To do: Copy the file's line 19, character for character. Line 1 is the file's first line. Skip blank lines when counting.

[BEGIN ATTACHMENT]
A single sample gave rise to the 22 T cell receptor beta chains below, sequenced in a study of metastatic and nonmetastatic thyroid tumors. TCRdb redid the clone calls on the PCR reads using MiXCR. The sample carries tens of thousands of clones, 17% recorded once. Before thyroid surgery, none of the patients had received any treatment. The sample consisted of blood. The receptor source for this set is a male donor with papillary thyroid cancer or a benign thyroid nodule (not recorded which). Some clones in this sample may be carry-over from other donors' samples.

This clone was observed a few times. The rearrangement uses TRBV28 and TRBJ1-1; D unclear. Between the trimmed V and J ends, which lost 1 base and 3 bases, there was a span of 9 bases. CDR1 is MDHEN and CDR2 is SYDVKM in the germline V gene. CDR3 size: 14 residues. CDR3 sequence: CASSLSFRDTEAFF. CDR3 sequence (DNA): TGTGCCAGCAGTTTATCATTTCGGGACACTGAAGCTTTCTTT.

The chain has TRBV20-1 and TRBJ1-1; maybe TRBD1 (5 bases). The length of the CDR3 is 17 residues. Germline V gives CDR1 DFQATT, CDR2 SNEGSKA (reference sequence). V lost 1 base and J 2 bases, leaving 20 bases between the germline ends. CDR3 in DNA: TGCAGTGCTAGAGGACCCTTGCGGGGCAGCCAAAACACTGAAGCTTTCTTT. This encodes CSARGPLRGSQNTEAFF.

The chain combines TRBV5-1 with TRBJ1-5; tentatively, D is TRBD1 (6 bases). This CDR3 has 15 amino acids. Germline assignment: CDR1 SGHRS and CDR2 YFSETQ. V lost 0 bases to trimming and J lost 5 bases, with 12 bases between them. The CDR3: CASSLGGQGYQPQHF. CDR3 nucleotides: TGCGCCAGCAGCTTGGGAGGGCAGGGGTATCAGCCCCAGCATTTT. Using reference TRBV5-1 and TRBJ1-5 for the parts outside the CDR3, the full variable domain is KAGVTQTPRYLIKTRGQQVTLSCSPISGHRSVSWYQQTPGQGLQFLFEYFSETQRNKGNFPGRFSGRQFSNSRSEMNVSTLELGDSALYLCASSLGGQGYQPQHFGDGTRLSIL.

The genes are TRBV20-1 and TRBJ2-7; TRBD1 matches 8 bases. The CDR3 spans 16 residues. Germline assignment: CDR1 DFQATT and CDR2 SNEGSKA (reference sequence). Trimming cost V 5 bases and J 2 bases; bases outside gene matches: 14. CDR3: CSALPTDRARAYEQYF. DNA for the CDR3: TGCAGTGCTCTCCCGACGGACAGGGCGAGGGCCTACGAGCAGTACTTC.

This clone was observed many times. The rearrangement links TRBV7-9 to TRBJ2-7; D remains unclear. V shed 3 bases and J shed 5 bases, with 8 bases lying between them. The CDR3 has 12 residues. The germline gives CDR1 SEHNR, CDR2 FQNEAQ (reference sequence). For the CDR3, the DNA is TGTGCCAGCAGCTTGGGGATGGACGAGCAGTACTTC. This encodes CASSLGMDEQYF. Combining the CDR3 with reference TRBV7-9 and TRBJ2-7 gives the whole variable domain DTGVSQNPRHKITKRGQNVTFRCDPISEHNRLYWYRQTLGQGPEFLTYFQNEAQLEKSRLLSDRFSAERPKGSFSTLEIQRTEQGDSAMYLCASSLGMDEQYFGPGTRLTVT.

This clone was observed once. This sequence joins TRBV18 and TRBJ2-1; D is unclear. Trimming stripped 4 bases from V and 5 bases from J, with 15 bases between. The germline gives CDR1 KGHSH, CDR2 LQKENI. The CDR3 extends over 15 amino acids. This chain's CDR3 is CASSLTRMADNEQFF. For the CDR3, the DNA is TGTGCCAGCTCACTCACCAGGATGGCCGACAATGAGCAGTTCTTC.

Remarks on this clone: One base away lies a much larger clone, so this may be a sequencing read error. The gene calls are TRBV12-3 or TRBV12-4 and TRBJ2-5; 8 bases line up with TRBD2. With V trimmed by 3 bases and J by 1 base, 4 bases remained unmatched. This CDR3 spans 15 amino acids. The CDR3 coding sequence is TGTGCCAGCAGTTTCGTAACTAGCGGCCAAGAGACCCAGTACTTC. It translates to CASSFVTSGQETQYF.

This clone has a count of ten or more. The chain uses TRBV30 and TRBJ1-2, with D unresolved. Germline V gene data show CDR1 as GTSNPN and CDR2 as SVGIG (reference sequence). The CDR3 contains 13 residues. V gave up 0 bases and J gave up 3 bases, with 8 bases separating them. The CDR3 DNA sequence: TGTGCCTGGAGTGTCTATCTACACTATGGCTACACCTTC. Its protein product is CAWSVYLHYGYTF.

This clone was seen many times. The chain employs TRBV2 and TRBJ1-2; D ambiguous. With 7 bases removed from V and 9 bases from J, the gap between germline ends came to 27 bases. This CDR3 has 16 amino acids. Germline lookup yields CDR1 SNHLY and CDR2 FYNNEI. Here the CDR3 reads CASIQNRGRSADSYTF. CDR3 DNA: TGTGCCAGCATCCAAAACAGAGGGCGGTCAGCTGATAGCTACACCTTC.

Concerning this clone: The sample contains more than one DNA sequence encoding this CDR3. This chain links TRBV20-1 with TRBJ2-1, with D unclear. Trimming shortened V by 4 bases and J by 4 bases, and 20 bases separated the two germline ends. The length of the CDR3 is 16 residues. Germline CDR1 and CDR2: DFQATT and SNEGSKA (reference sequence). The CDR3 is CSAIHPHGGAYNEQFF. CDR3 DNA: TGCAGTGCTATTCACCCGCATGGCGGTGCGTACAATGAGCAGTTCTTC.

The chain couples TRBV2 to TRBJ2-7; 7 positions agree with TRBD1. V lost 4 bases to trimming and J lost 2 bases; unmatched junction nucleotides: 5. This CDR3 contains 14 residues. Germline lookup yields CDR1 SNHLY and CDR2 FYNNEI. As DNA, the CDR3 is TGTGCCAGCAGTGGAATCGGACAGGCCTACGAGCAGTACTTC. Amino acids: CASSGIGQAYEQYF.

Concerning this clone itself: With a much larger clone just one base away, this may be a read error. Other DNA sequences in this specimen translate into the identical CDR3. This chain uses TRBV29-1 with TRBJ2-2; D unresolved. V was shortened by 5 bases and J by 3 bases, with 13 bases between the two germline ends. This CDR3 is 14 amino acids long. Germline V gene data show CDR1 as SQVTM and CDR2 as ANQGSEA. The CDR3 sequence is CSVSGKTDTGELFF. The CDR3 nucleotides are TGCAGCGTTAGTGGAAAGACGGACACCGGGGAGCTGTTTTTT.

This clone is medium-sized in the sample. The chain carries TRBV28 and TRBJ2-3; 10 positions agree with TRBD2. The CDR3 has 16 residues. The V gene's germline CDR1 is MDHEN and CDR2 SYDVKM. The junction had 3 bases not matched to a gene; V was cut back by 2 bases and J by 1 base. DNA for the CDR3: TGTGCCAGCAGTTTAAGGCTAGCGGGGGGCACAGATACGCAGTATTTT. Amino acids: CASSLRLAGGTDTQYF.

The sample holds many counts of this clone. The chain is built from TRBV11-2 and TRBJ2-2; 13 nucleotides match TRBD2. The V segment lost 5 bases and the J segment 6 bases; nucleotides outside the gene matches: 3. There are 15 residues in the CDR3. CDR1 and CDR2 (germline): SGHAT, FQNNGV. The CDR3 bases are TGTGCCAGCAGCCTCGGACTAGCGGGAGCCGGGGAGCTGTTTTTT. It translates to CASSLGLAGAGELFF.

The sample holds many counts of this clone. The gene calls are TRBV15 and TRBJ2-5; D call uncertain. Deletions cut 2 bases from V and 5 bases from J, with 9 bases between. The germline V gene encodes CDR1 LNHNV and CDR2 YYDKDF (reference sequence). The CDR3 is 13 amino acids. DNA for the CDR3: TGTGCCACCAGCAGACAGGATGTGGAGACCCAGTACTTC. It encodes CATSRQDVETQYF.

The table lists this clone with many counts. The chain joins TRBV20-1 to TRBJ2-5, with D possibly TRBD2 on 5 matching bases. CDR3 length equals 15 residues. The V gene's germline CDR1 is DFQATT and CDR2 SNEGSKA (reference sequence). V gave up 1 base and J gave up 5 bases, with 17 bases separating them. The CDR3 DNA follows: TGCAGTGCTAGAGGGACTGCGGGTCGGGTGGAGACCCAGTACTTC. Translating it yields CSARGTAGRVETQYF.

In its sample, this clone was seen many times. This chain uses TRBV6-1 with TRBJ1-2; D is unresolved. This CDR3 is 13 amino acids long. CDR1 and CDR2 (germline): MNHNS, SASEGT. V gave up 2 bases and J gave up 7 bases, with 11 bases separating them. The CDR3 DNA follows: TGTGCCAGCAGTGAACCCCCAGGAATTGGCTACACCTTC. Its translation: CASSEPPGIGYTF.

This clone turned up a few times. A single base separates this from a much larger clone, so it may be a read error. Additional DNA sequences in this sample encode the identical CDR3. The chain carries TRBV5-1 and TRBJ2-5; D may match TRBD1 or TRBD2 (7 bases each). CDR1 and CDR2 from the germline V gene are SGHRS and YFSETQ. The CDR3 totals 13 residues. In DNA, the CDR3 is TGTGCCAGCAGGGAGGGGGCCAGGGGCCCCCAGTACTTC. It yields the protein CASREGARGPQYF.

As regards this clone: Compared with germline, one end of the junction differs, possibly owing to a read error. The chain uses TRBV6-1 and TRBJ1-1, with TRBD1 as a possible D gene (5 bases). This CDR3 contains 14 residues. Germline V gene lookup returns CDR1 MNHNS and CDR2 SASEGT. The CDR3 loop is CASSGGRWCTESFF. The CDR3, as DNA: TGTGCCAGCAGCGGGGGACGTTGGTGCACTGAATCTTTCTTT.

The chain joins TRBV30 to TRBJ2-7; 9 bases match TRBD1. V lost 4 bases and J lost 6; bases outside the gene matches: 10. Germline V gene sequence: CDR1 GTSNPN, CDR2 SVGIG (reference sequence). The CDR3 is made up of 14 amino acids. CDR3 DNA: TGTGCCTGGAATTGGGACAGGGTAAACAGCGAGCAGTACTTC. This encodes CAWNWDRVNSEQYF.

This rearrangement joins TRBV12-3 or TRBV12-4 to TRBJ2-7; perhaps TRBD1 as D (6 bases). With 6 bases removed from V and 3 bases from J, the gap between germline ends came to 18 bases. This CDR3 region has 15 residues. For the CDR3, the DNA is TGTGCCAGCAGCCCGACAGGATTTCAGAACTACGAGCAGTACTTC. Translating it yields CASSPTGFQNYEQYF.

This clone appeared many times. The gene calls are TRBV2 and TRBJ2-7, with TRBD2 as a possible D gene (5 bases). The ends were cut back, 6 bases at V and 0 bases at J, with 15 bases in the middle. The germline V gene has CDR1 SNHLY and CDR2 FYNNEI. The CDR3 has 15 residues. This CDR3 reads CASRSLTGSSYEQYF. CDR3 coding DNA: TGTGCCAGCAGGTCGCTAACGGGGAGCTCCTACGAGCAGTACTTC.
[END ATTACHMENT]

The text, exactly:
This clone turned up a few times. A single base separates this from a much larger clone, so it may be a read error. Additional DNA sequences in this sample encode the identical CDR3. The chain carries TRBV5-1 and TRBJ2-5; D may match TRBD1 or TRBD2 (7 bases each). CDR1 and CDR2 from the germline V gene are SGHRS and YFSETQ. The CDR3 totals 13 residues. In DNA, the CDR3 is TGTGCCAGCAGGGAGGGGGCCAGGGGCCCCCAGTACTTC. It yields the protein CASREGARGPQYF.